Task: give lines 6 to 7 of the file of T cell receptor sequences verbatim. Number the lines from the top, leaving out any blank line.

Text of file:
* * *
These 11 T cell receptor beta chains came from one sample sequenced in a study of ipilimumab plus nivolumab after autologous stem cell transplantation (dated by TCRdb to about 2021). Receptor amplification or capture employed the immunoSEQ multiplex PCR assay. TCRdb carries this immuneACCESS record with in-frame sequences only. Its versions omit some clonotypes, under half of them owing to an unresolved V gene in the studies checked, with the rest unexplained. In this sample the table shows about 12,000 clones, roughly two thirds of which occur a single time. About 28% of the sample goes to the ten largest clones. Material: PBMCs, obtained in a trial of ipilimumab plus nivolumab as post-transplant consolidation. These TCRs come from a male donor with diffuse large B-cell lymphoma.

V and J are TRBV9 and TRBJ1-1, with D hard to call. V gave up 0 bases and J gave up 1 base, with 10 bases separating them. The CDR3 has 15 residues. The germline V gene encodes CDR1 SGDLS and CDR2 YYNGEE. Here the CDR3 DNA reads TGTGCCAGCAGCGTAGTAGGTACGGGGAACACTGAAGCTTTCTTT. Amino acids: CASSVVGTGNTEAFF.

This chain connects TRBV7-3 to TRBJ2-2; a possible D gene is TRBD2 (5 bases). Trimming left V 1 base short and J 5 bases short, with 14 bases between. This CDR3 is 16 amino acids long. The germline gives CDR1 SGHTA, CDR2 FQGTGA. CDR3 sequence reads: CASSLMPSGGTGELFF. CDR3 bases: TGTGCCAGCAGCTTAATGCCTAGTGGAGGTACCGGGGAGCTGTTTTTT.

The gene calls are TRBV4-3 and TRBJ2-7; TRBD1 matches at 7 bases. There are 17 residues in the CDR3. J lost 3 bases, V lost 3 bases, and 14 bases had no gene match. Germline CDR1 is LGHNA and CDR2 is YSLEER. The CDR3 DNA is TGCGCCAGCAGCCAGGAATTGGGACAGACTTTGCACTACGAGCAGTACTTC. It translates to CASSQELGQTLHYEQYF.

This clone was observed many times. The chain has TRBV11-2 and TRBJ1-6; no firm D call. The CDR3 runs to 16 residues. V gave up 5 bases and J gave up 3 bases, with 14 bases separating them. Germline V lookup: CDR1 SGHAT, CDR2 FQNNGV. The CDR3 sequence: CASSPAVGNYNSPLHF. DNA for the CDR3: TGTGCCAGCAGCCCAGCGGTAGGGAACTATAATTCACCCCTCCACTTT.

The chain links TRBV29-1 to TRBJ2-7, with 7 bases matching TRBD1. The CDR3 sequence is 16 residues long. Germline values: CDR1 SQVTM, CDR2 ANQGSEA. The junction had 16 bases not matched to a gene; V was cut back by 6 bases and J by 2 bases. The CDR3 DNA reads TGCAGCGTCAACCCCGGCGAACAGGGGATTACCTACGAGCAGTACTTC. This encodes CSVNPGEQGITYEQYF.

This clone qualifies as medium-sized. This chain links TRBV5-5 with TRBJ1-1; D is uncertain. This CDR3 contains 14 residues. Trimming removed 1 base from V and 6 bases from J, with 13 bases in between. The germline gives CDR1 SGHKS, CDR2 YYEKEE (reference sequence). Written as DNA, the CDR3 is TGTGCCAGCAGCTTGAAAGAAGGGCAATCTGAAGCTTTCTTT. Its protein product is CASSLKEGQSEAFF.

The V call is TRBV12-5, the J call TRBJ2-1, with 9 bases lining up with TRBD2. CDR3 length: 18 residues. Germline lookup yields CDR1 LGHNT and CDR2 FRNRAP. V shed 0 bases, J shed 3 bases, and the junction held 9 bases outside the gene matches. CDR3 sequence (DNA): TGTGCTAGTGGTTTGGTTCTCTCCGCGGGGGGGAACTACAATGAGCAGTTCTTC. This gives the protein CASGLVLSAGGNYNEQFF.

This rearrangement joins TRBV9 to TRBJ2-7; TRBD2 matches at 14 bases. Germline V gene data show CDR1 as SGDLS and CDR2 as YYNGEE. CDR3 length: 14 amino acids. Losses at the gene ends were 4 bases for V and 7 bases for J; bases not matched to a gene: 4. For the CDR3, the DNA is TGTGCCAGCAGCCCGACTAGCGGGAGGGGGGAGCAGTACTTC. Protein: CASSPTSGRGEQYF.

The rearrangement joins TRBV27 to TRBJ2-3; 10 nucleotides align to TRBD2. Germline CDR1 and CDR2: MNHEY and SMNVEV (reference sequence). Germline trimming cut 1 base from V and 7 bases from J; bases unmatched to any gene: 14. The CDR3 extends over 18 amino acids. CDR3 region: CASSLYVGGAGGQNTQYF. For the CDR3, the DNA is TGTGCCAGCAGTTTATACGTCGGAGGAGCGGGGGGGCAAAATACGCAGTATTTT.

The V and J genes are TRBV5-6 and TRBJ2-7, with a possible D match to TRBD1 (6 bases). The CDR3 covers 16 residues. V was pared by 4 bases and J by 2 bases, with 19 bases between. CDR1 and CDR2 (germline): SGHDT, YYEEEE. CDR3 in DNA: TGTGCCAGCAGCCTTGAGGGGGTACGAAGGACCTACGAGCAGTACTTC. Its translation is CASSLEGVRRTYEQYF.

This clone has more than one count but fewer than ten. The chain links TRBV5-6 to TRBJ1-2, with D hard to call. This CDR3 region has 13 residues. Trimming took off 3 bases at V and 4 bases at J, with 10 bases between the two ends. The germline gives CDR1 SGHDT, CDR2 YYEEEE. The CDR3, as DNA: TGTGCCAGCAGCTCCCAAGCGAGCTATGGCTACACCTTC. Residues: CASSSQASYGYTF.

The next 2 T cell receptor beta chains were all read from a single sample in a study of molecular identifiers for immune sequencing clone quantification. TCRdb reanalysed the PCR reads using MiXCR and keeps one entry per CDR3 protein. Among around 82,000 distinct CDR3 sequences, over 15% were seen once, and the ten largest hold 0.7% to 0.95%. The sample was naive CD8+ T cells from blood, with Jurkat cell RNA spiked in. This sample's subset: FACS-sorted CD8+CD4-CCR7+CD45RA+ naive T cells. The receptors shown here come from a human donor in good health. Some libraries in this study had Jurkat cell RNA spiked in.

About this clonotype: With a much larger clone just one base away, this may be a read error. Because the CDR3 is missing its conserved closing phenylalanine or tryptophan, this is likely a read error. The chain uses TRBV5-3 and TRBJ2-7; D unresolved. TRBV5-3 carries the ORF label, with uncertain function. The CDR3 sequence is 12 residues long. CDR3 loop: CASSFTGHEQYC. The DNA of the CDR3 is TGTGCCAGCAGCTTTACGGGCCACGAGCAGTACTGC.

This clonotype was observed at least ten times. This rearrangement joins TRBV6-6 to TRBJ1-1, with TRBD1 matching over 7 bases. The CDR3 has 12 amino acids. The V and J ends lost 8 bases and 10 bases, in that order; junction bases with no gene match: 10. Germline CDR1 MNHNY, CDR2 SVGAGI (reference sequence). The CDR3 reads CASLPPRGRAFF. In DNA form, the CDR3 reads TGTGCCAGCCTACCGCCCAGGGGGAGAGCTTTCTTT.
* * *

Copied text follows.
The chain links TRBV29-1 to TRBJ2-7, with 7 bases matching TRBD1. The CDR3 sequence is 16 residues long. Germline values: CDR1 SQVTM, CDR2 ANQGSEA. The junction had 16 bases not matched to a gene; V was cut back by 6 bases and J by 2 bases. The CDR3 DNA reads TGCAGCGTCAACCCCGGCGAACAGGGGATTACCTACGAGCAGTACTTC. This encodes CSVNPGEQGITYEQYF.

This clone qualifies as medium-sized. This chain links TRBV5-5 with TRBJ1-1; D is uncertain. This CDR3 contains 14 residues. Trimming removed 1 base from V and 6 bases from J, with 13 bases in between. The germline gives CDR1 SGHKS, CDR2 YYEKEE (reference sequence). Written as DNA, the CDR3 is TGTGCCAGCAGCTTGAAAGAAGGGCAATCTGAAGCTTTCTTT. Its protein product is CASSLKEGQSEAFF.